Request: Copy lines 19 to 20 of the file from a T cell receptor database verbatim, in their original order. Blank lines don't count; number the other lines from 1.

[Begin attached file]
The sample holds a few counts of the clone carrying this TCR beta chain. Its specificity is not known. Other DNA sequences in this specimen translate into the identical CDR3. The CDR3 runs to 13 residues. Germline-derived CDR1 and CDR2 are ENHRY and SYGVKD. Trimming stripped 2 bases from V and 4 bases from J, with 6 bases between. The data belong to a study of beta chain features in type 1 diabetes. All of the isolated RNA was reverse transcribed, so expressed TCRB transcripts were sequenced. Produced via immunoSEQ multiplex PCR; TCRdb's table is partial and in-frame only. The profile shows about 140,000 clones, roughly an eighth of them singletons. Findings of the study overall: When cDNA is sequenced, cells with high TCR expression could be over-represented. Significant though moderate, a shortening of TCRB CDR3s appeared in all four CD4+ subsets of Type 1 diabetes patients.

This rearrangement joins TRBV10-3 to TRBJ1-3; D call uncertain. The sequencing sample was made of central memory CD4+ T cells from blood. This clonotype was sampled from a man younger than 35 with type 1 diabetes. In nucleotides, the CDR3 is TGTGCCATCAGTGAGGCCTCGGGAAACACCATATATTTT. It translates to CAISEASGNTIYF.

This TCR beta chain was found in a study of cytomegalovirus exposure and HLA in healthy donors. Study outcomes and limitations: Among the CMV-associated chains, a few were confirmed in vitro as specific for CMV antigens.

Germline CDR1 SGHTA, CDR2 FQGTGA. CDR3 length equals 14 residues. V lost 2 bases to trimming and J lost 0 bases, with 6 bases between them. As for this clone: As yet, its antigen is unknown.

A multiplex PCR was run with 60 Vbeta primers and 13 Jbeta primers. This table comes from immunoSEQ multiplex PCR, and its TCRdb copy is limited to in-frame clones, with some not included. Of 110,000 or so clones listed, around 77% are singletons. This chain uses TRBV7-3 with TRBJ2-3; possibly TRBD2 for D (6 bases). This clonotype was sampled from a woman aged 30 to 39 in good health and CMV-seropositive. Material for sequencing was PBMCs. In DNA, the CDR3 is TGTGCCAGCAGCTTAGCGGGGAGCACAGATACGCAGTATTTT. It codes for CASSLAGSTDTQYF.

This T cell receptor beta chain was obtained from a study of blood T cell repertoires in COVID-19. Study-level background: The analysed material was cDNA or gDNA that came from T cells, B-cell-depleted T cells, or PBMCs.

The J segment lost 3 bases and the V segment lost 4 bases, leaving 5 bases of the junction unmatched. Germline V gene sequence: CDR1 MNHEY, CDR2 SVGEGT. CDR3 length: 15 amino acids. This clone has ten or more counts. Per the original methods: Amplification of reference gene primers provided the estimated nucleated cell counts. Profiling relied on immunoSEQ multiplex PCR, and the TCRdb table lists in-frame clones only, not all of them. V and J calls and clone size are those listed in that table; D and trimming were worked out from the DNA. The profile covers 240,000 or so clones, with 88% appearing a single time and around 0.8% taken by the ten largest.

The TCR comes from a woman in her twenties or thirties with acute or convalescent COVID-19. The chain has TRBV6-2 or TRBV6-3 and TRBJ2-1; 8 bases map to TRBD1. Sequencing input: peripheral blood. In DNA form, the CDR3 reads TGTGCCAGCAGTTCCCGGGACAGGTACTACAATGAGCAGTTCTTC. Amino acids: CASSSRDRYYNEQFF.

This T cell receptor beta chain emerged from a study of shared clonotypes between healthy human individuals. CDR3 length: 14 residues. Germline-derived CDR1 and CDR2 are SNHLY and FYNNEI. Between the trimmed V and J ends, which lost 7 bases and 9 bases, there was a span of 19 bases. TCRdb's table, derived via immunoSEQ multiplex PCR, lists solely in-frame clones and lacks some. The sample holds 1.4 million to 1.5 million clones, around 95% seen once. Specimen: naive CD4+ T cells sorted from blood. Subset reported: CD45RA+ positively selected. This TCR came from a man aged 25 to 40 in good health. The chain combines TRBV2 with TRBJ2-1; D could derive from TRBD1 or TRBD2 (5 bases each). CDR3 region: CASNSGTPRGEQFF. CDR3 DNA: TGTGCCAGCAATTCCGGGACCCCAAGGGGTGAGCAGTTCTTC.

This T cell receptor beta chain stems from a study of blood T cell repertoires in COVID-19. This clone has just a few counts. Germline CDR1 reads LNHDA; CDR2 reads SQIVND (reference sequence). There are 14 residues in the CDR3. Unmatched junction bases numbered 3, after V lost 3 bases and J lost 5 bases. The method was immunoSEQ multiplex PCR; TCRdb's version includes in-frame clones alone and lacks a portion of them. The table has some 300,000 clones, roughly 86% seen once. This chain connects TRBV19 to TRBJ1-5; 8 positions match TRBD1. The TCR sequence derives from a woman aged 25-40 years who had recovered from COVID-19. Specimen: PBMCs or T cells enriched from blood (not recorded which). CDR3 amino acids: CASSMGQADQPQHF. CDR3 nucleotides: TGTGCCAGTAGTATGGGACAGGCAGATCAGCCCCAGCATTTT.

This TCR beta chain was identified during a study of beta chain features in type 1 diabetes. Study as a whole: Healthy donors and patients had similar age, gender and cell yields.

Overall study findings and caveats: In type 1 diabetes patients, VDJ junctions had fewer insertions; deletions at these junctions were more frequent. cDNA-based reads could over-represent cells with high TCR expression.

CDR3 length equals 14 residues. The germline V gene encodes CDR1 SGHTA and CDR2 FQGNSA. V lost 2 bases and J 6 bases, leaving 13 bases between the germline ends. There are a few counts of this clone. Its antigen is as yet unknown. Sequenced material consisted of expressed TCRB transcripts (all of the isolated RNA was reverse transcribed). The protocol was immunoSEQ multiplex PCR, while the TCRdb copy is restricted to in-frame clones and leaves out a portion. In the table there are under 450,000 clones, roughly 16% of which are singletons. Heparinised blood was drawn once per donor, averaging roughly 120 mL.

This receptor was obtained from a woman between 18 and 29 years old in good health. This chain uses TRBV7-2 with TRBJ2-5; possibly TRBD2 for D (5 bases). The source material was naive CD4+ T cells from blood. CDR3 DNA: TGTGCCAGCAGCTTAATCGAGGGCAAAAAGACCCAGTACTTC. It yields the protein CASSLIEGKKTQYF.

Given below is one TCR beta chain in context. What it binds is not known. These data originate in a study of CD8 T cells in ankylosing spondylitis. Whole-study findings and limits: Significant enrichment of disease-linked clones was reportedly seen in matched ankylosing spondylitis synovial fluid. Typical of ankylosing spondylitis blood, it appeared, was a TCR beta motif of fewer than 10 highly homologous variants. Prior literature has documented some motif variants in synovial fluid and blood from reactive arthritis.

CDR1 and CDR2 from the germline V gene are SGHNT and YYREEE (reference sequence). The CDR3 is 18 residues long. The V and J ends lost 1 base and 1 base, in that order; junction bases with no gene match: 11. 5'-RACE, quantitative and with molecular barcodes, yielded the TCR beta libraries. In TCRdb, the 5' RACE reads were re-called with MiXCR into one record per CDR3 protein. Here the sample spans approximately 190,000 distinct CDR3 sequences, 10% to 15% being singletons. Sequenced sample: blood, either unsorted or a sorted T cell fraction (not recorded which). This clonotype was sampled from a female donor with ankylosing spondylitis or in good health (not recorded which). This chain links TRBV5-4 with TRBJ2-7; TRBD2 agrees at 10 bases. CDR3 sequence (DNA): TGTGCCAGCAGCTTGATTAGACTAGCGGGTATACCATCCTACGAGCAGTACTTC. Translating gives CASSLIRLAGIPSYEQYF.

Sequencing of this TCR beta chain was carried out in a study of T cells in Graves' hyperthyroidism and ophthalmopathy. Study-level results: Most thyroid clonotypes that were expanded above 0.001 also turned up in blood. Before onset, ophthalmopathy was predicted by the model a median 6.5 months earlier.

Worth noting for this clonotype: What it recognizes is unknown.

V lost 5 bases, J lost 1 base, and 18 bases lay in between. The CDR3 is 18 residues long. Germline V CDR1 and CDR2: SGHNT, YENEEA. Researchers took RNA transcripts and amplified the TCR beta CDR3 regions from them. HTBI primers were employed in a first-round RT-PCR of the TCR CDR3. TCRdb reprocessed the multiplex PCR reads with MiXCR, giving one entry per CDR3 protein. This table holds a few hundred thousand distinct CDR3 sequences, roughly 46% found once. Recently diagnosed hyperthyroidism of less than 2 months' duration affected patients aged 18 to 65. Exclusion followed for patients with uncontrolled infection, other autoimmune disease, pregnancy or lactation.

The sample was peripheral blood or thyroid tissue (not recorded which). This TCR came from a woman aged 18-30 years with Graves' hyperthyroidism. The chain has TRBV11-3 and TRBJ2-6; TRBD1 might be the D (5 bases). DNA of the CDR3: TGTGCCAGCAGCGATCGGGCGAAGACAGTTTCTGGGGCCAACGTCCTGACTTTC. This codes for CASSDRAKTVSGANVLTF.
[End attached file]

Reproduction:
V lost 5 bases, J lost 1 base, and 18 bases lay in between. The CDR3 is 18 residues long. Germline V CDR1 and CDR2: SGHNT, YENEEA. Researchers took RNA transcripts and amplified the TCR beta CDR3 regions from them. HTBI primers were employed in a first-round RT-PCR of the TCR CDR3. TCRdb reprocessed the multiplex PCR reads with MiXCR, giving one entry per CDR3 protein. This table holds a few hundred thousand distinct CDR3 sequences, roughly 46% found once. Recently diagnosed hyperthyroidism of less than 2 months' duration affected patients aged 18 to 65. Exclusion followed for patients with uncontrolled infection, other autoimmune disease, pregnancy or lactation.

The sample was peripheral blood or thyroid tissue (not recorded which). This TCR came from a woman aged 18-30 years with Graves' hyperthyroidism. The chain has TRBV11-3 and TRBJ2-6; TRBD1 might be the D (5 bases). DNA of the CDR3: TGTGCCAGCAGCGATCGGGCGAAGACAGTTTCTGGGGCCAACGTCCTGACTTTC. This codes for CASSDRAKTVSGANVLTF.